Released on a budget of 250 million, Zack Snyder is once again entrusted with another blockbuster superhero film, crashes and burns. With poor character development, shoehorned elements and an overlong plot, BvS will go down as one of the most disappointing movies of its era.
Even the thought of Zack Snyder directing this didn’t slow down people’s anticipation, but going into his films with a grain of salt is the most sensible thing to do. After the critical failure, Man of Steel, comes a long awaited crossover film featuring arguably the two most popular heroes in comic history: Batman and Superman. Ben Affleck is decent as the new Batman, but in no way matches the grounded, realistic portrayal of his predecessor Christian Bale. Seasoned vet Jeremy Irons plays Alfred, much to my dismay. He comes across more like a friend than a father/mentor figure and he just doesn’t really fit the arc at all. Jesse Eisenberg plays Lex Luthor a.k.a. Heath Ledger Lite, while his amusing monologues provide some brief entertainment in an otherwise tedious movie, the character isn’t properly elaborated on. The Man of Steel casts returns with Henry Cavill reprising his stiff, wooden depiction of Superman. Amy Adams returns as Louis Lane and Laurence Fishburne returns as the editor-in-chief of The Daily Planet. They even manage to stuff up Wonder Woman, played by Gal Gadot (Fast & Furious franchise).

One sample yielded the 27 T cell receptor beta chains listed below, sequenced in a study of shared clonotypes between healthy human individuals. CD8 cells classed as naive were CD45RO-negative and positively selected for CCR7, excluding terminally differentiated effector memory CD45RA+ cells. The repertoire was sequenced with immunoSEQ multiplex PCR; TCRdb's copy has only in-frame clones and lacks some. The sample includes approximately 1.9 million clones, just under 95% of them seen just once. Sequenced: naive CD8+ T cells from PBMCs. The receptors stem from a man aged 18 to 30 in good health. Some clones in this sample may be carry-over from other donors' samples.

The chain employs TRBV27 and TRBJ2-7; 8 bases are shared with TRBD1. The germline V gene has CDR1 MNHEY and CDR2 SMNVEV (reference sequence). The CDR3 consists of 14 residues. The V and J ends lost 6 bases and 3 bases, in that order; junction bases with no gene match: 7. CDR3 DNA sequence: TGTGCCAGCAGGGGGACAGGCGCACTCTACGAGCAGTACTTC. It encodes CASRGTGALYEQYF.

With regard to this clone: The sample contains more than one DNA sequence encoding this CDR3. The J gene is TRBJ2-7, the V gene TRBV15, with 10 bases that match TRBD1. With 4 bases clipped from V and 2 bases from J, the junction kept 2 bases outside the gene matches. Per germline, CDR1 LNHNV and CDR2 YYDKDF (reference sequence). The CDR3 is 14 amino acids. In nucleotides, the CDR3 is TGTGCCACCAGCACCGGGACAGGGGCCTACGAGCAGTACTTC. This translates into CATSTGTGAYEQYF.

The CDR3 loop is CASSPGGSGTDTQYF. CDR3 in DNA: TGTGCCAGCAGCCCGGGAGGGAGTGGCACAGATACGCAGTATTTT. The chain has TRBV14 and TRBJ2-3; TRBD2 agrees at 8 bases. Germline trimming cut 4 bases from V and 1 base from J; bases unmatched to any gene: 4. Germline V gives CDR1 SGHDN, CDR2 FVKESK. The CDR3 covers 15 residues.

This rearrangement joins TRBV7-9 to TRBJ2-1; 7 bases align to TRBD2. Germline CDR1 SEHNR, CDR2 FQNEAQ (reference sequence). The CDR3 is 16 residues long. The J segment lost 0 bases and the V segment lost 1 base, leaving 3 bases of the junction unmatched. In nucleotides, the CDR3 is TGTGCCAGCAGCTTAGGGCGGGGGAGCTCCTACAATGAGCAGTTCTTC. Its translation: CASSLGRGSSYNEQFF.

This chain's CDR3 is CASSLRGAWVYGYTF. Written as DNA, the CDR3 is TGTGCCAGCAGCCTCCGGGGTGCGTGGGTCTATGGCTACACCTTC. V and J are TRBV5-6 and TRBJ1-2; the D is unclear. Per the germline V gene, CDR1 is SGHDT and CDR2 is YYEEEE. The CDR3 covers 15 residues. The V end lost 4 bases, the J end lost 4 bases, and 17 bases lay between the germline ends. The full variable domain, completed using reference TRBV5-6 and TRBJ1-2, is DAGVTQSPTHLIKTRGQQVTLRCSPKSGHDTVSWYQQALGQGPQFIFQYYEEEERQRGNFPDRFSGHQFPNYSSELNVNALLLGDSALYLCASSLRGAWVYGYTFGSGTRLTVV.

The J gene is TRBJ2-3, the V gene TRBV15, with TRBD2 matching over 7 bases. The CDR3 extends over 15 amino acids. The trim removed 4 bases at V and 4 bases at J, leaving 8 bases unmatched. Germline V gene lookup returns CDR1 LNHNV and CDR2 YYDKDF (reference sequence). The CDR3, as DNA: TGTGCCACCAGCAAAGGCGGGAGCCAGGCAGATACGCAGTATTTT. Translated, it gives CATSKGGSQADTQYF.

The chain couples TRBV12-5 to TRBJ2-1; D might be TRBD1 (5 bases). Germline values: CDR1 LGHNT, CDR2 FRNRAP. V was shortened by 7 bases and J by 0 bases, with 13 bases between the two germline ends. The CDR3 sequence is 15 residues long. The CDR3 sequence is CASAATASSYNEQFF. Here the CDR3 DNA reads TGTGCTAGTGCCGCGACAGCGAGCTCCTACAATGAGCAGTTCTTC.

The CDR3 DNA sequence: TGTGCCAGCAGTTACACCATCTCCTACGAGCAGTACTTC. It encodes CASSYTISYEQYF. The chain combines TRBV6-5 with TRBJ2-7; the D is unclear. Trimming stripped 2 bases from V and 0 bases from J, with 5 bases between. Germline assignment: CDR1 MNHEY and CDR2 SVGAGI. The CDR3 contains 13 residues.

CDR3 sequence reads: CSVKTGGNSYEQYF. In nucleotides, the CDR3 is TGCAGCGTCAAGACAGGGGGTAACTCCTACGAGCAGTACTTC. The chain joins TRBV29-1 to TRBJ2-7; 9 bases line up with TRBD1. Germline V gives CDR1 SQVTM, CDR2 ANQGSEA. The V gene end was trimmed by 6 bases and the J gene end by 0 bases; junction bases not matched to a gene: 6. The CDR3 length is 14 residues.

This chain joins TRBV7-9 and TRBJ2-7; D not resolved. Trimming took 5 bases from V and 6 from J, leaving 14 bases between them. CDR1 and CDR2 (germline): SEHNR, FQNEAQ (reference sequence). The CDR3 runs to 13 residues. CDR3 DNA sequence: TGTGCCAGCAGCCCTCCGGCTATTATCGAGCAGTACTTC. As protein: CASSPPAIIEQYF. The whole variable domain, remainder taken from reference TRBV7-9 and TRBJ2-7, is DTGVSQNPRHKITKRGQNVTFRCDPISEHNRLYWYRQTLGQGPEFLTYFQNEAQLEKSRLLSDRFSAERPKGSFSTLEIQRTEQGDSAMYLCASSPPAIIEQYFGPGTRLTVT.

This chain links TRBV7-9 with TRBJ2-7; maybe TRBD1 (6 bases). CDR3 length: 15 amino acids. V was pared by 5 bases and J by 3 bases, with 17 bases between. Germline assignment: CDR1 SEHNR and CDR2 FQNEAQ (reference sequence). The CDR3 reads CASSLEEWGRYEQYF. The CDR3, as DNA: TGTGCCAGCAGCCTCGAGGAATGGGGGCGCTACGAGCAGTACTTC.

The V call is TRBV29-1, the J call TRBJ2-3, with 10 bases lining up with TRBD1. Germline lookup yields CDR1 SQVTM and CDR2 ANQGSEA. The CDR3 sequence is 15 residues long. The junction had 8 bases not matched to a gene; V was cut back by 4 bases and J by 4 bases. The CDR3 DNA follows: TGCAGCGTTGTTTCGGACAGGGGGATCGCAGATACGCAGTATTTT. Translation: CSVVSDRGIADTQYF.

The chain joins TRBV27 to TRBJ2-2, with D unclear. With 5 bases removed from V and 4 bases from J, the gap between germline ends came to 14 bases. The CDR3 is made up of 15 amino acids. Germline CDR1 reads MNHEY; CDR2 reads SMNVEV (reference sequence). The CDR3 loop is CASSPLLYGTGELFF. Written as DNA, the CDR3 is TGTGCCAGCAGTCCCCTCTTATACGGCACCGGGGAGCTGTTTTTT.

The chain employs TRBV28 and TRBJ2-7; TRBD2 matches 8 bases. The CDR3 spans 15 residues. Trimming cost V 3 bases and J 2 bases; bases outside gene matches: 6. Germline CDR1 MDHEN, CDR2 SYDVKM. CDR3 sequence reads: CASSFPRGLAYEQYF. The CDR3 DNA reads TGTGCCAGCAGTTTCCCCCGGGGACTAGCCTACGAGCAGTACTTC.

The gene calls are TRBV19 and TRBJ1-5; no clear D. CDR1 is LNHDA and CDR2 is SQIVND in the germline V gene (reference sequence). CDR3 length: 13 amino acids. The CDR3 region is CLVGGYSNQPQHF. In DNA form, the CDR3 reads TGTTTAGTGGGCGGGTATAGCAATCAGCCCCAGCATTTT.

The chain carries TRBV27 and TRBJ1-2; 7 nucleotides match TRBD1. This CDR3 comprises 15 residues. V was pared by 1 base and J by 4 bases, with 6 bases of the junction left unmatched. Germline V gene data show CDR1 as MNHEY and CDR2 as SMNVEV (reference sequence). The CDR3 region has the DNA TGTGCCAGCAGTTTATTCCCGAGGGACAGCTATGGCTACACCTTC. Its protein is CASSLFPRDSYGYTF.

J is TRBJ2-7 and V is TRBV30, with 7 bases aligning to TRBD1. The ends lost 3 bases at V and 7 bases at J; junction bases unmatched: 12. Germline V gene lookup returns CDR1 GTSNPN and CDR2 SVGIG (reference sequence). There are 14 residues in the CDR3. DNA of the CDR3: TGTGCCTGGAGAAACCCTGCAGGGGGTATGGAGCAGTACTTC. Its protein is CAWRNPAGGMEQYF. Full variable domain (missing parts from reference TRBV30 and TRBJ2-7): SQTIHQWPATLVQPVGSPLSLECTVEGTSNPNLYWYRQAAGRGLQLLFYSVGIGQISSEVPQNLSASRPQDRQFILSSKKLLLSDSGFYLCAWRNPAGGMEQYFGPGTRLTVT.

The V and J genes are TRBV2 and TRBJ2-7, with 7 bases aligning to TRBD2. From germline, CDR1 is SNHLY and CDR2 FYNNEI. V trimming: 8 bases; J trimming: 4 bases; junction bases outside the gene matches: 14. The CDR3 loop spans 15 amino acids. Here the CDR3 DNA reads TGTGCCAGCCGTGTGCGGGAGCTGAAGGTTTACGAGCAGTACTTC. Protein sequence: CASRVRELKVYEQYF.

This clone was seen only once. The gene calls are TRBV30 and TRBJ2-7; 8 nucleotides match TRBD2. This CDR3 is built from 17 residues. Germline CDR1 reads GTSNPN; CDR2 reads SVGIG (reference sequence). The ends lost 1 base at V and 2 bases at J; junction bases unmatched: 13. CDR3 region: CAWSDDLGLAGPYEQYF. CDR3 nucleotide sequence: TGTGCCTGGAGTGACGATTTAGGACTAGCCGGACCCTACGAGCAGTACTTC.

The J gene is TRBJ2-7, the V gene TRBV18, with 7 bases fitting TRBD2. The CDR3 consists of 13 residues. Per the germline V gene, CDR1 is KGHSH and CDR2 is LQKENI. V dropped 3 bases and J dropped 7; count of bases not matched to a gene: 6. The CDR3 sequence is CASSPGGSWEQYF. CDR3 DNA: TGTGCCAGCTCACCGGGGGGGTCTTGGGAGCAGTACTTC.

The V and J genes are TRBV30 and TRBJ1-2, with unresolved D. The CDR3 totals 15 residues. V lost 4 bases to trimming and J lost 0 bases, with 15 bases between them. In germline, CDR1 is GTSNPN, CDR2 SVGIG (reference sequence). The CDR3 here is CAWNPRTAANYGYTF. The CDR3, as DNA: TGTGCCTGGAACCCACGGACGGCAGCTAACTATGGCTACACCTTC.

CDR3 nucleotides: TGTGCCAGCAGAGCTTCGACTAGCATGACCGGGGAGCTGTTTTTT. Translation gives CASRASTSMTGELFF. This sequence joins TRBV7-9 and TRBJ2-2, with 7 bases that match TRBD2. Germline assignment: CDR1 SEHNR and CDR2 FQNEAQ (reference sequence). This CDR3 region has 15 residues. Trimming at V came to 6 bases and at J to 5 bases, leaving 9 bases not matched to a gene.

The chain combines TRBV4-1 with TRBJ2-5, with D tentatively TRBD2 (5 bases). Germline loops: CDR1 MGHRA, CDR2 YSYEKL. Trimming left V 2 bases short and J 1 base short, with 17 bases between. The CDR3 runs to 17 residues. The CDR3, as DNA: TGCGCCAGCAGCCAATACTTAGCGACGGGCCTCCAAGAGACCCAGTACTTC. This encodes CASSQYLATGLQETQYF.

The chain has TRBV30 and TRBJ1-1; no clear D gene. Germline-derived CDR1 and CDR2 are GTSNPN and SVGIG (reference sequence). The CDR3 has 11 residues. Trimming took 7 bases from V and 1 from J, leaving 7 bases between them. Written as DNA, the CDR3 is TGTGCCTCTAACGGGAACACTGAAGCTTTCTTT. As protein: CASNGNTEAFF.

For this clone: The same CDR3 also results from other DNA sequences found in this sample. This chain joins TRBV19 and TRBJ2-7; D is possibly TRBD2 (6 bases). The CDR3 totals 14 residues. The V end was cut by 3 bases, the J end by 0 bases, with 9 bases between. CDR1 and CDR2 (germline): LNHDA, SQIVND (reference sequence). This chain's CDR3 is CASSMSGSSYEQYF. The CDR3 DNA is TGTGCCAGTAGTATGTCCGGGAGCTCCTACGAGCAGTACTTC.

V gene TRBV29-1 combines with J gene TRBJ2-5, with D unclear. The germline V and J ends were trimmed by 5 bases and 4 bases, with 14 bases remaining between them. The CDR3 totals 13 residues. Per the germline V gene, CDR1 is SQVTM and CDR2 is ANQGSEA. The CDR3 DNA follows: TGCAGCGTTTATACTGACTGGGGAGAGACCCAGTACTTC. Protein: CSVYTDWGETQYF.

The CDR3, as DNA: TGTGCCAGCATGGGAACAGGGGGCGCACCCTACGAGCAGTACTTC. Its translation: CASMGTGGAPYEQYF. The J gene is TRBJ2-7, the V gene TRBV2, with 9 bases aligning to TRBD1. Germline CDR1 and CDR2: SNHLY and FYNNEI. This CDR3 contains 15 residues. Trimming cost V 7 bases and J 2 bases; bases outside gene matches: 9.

The beaming light of greatness in this movie is Hans Zimmer and Junkie XL’s score, which is definitely well used throughout the 151 minute film. The movie, like your average superhero flick of today, ends on a build up note towards future movies. This kind of ending does not justify 2 and a half hours of a CGI crap fest devoid of any real story aesthetic.
VERDICT — A film that isn’t just disappointing, but awful. The execution is poor, the action is stiff and cluttered like its script. A big thumbs down here.
RATING: 2.5 — AWFUL
MVP: Ben Affleck, whose portrayal is decent at best, but is the more involved character of the film.